This was my first ever animal experiment. It was a huge learning process for me too. So instead, it took two weeks for them to get used to me. Meanwhile, I was watching a ton of these rat training videos on YouTube showing me how to pet them, approach them, play with them, and all that. I mean, it was fun. It just took a lot of time.

Then I started to put them on the ball — but I couldn’t make them run. First, I had to teach them to eat from the ball where the sugary water was. Then I started to train them to run — but they would get scared and jump off the ball whenever they heard the linear actuator go on, or a motor start running. After a while they got used to it.

Relative to most behavioral experiments, it didn’t take that long, but still. There were so many things I didn’t take into account. 

Any plans to start Twitch streaming?

Yes, I think so. I think it’s a very valid way to monetize a project like this. The only problem is how long the rat can run for.

I had Romero running for 15 minutes one time, which was great. That was crazy because he was doing it for so long and didn’t get tired or want to get off. So if you can actually get the rat to a point where it actually expresses a curiosity in the game, then it could get really interesting. 

If you could get to that point and rats would actually "play" for 10 or 20 minutes straight, then yeah. Twitch streaming would be a very valid way to get this in front of people.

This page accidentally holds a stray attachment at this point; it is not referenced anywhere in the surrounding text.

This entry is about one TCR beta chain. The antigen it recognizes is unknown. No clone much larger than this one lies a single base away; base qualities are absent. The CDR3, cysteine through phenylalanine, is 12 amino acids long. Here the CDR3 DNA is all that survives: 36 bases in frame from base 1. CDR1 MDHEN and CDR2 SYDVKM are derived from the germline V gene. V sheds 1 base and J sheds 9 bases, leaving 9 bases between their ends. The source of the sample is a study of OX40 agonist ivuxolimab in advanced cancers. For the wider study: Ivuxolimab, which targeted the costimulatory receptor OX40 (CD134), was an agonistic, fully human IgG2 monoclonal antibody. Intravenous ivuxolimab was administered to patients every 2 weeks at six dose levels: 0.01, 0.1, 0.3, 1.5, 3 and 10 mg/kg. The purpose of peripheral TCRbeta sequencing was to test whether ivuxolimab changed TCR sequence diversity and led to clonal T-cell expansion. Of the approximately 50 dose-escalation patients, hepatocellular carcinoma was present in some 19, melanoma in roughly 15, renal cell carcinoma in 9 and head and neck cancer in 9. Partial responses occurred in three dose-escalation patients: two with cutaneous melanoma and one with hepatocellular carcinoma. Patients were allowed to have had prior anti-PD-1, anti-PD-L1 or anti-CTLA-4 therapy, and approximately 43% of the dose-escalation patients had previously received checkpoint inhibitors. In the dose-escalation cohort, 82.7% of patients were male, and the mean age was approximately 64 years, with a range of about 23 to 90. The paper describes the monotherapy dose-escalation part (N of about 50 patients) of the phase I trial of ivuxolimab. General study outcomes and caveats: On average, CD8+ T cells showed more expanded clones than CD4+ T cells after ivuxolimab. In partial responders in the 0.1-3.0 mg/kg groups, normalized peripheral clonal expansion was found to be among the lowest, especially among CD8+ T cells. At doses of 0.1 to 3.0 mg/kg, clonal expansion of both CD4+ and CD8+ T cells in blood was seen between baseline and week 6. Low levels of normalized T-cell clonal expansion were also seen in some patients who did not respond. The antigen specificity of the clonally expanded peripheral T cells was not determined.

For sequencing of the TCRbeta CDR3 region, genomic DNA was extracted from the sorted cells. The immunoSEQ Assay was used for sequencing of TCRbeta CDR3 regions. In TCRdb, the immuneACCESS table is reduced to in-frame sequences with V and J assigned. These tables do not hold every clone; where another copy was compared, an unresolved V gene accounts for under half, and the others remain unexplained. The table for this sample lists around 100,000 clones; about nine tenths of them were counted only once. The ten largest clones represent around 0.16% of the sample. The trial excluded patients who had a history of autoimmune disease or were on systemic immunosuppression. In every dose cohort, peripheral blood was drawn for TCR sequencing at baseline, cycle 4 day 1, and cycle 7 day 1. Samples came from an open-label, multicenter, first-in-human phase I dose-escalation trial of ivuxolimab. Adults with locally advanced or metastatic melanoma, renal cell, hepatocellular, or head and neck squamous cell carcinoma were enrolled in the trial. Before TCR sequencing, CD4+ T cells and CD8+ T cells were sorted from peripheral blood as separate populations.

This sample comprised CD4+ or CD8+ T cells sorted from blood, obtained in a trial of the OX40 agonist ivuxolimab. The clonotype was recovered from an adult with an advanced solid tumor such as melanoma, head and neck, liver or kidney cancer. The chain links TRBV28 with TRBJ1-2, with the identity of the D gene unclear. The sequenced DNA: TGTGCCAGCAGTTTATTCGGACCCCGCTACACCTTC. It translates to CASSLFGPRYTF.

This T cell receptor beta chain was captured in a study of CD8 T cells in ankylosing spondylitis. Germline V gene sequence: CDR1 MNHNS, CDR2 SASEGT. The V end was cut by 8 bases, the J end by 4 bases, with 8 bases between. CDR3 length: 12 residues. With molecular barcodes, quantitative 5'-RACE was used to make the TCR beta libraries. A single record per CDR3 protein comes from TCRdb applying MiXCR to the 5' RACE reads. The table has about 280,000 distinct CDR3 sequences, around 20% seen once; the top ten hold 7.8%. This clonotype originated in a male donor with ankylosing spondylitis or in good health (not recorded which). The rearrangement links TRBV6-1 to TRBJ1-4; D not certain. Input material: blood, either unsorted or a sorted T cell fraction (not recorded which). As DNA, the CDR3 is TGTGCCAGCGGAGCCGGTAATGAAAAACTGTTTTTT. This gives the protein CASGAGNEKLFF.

Do you have plans to build off of this project? Perhaps teach the rats to play a new game?

VT: Yes. I was in America when I conducted the experiment and moved back to Hungary. I brought all the electronics from the experiment with me, but didn’t bring the ball and the aluminum frame. I’m already speaking to some electrical engineer friends of mine, though, and I want to make the next iteration somewhat more professional. 

The original setup was kind of hacky. If you look in the video, you can see there are wires everywhere. There’s that and a couple things I’m going to change in the next. 

During the first experiment, people came up to me with different ideas for games the rats could play. One of them that I liked was 3D Pac-Man because behaviorally, it makes sense. The rats don’t really like to attack stuff. They run away from things in the wild. That’d be the dynamic with 3D Pac-Man. You’d have to look back to see if there’s a ghost behind you. 

Of course, this setup isn’t realistic yet because the rat has to turn around. 

You’d need multiple screens.

VT: Yeah, and it’s just very difficult for the rat. That’s why these Doom-like first-person shooter games just make more sense. It’s just easy and fun to have the rats run and shoot. 

More on rats: Our Attempts to Kill Rats Are Making Them Evolve at Super Speed